Design considerations for tumour-targeted nanoparticles

Nat Nanotechnol. 2010 Jan;5(1):42-7. doi: 10.1038/nnano.2009.314. Epub 2009 Nov 1.


Inorganic/organic hybrid nanoparticles are potentially useful in biomedicine, but to avoid non-specific background fluorescence and long-term toxicity, they need to be cleared from the body within a reasonable timescale. Previously, we have shown that rigid spherical nanoparticles such as quantum dots can be cleared by the kidneys if they have a hydrodynamic diameter of approximately 5.5 nm and a zwitterionic surface charge. Here, we show that quantum dots functionalized with high-affinity small-molecule ligands that target tumours can also be cleared by the kidneys if their hydrodynamic diameter is less than this value, which sets an upper limit of 5-10 ligands per quantum dot for renal clearance. Animal models of prostate cancer and melanoma show receptor-specific imaging and renal clearance within 4 h post-injection. This study suggests a set of design rules for the clinical translation of targeted nanoparticles that can be eliminated through the kidneys.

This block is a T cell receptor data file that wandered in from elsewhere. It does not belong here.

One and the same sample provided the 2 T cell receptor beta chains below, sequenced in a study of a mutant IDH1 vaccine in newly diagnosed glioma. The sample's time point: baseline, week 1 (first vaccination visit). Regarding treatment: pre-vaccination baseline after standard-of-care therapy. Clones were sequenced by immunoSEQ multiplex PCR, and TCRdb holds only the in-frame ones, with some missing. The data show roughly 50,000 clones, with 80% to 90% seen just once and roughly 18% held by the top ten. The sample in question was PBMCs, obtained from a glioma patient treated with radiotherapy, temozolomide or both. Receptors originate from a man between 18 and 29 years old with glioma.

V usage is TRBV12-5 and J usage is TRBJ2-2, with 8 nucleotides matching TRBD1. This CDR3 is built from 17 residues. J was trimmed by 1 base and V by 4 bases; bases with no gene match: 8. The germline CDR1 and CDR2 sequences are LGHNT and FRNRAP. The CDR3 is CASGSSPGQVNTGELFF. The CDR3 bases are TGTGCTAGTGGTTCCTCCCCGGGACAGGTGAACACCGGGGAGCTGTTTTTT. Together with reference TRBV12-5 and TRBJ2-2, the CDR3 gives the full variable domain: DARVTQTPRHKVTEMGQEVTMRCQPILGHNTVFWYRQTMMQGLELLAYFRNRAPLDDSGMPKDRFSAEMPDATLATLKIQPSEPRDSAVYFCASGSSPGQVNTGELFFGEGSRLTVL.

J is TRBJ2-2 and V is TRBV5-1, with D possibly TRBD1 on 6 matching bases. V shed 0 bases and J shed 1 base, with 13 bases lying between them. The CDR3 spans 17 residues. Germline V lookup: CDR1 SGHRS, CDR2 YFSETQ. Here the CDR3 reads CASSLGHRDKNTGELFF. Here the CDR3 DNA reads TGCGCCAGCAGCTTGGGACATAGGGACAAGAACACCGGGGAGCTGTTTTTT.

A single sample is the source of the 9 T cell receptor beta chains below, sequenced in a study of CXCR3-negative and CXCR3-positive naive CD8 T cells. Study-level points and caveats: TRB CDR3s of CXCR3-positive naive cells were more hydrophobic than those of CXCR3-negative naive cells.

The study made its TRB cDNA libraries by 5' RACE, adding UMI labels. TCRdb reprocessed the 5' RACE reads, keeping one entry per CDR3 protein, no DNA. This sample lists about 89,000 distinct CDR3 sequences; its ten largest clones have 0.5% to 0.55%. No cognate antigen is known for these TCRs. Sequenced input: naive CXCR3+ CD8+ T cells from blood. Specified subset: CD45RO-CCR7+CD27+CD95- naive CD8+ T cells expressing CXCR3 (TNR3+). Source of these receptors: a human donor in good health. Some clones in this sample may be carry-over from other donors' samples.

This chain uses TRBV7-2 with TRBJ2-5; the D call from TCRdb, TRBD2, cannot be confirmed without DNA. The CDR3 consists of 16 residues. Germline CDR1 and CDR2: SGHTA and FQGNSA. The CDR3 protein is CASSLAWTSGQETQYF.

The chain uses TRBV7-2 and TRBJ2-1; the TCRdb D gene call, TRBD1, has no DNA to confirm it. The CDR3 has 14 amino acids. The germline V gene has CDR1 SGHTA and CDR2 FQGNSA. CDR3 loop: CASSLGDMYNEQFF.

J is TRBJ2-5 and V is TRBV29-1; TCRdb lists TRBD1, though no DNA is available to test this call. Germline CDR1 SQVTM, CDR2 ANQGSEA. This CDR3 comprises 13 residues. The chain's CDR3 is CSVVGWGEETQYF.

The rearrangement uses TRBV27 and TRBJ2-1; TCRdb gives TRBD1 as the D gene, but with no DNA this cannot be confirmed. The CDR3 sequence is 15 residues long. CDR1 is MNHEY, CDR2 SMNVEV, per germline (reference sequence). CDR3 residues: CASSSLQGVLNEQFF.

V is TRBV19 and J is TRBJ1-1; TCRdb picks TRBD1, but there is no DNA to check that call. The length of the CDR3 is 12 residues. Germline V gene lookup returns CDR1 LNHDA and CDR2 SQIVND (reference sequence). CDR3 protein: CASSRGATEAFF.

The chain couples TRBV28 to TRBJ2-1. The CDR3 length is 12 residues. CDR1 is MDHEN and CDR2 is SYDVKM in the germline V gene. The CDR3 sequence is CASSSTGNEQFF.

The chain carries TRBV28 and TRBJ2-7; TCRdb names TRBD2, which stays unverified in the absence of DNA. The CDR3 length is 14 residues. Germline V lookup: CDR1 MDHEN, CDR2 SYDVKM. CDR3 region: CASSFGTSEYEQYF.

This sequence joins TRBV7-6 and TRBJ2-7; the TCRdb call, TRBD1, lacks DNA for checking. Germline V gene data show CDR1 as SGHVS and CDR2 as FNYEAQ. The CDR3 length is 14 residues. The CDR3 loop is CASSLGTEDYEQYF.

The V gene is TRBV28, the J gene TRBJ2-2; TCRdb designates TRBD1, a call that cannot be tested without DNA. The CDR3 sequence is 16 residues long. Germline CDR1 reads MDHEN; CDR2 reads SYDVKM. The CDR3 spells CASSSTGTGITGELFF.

Publication types

  • Research Support, N.I.H., Extramural
  • Research Support, Non-U.S. Gov't
  • Research Support, U.S. Gov't, Non-P.H.S.

MeSH terms

  • Animals
  • Antigens, Surface / analysis
  • Cadmium Compounds / chemistry
  • Cell Line, Tumor
  • Diagnostic Imaging / methods*
  • Fluorescence
  • Glutamate Carboxypeptidase II / analysis
  • Humans
  • Integrin alphaV / analysis
  • Integrin beta3 / analysis
  • Male
  • Melanoma / diagnosis*
  • Mice
  • Prostatic Neoplasms / diagnosis*
  • Quantum Dots*
  • Selenium Compounds / chemistry
  • Tissue Distribution


  • Antigens, Surface
  • Cadmium Compounds
  • Integrin alphaV
  • Integrin beta3
  • Selenium Compounds
  • cadmium selenide
  • FOLH1 protein, human
  • Glutamate Carboxypeptidase II